This site gives some good info on vehicles that can run on E85. I do believe you can convert almost any vehicle to run E85. I have a '68 Camaro that I'm going to convert over to E85. Basically I just need to make the changes to the fuel system that drag racers have been doing for years. Alky carb, changes to components in the fuel system, etc, etc.

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    Quote Originally Posted by Liquifire
    Even if the fuel allowed this...........How the hell would it hold together at stock compression rate?
    Good point. Still, with 105 octane and inherent alcohol injection, forced induction on flex-fuel cars should become even more attractive than it already is - since the car is "eth-injected" already, you don't have to shell out the bucks for an intercooler or a meth injection system on a stock bottomed car.

    Perusing the internet, I was able to determine that the heat of vaporization (evaporative cooling effect) for octane (close as I could get to gas) is about 34 kJ/mol. Methanol was 35.3 kJ/mol, which leads me to wonder if a straight gasoline injection nozzle wouldn't work just as well as meth injection - at least worth looking into; and ethanol was about 39 kJ/mol, meaning ethanol injection should be even more effective than meth injection at cooling the intake charge. I wonder if you would still need to inject it upstream of the throttle body for its cooling effect, to give it time to evaporate?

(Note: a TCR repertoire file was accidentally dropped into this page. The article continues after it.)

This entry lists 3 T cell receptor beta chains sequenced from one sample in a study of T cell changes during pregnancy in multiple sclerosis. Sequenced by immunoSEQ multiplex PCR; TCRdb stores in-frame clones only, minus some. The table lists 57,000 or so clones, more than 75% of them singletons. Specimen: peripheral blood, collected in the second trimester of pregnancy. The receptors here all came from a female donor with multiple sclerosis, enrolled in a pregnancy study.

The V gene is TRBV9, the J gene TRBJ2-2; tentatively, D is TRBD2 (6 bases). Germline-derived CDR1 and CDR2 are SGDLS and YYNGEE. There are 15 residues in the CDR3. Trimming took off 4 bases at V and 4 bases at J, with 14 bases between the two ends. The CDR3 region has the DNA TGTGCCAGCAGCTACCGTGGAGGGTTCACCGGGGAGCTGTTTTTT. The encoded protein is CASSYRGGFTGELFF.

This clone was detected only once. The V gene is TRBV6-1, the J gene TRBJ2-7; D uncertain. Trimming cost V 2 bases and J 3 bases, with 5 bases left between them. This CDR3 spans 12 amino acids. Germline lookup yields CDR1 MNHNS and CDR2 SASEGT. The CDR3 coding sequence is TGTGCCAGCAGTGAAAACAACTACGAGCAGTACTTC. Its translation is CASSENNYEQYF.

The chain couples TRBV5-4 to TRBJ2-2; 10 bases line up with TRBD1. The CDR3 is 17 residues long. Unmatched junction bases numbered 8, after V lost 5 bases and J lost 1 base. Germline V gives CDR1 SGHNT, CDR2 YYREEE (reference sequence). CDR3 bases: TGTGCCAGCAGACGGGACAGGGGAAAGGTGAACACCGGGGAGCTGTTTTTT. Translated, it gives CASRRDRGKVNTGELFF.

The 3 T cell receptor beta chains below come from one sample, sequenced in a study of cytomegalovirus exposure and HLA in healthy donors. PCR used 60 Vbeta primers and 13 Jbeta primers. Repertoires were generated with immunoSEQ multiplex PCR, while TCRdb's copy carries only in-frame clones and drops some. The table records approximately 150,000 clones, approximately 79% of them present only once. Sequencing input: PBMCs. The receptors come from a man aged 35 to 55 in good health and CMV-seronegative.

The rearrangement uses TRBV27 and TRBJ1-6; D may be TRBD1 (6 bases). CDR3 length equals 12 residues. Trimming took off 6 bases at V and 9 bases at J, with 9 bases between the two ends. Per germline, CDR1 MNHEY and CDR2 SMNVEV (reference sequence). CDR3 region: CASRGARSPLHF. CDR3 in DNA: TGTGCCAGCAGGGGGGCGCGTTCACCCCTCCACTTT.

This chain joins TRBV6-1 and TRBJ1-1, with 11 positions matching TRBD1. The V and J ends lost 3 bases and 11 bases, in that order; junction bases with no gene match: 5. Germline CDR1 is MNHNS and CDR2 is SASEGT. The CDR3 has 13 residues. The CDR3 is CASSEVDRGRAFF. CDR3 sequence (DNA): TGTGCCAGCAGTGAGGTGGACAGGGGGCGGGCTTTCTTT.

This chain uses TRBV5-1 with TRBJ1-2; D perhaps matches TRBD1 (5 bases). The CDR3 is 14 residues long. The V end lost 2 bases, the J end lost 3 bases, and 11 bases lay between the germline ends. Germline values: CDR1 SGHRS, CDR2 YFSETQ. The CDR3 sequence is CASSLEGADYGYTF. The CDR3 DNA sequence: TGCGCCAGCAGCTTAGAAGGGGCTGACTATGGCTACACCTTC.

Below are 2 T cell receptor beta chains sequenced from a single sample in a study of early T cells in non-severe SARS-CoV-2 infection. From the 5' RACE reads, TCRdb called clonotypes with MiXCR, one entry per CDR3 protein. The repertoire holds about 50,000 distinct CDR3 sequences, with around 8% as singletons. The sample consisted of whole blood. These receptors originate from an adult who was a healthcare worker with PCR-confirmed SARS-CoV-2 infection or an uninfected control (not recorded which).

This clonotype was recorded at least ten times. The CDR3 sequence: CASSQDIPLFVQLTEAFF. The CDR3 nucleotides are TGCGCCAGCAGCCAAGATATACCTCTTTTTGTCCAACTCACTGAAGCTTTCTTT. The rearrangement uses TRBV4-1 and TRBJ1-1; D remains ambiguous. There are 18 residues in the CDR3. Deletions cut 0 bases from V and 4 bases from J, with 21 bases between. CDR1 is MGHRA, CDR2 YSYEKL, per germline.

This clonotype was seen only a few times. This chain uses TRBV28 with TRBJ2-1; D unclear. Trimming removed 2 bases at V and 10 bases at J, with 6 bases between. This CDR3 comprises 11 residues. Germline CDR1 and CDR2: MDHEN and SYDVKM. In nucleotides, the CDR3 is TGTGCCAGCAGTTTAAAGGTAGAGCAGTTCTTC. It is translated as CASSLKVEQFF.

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    Methanol is shit. It has much less energy than Ethanol and destroys-eats parts. It is made from wood some how and no one is using it. Or making it to put in cars.

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    Quote Originally Posted by ericwilloughby
    Methanol is shit. It has much less energy than Ethanol and destroys-eats parts. It is made from wood some how and no one is using it. Or making it to put in cars.
    We're not talking about methanol injection, we're talking about the performance potential of E85 since it is 105 octane.

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    Quote Originally Posted by FasstChevys
    I do believe you can convert almost any vehicle to run E85. .... Basically I just need to make the changes to the fuel system that drag racers have been doing for years. Alky carb, changes to components in the fuel system, etc, etc.
    The key that many overlook is that you need to convert to run it. A few changes need to be made to the system and PCM. I just hate it when I see people saying it's ok to run it with a car that's as is.

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    How will using ethanol effect your fuel economy. It is my understand that it is almost a 2 to 1 ratio alc.to gas. if converting to alc. You need bigger jets on carb. or would need to be able to flow more fuel on fuel inj. vehicle. Wouldn't your fuel economy be about 1/2 as good as it would be with reg. gas? Plus E85 isn't much cheaper than reg. gas is it?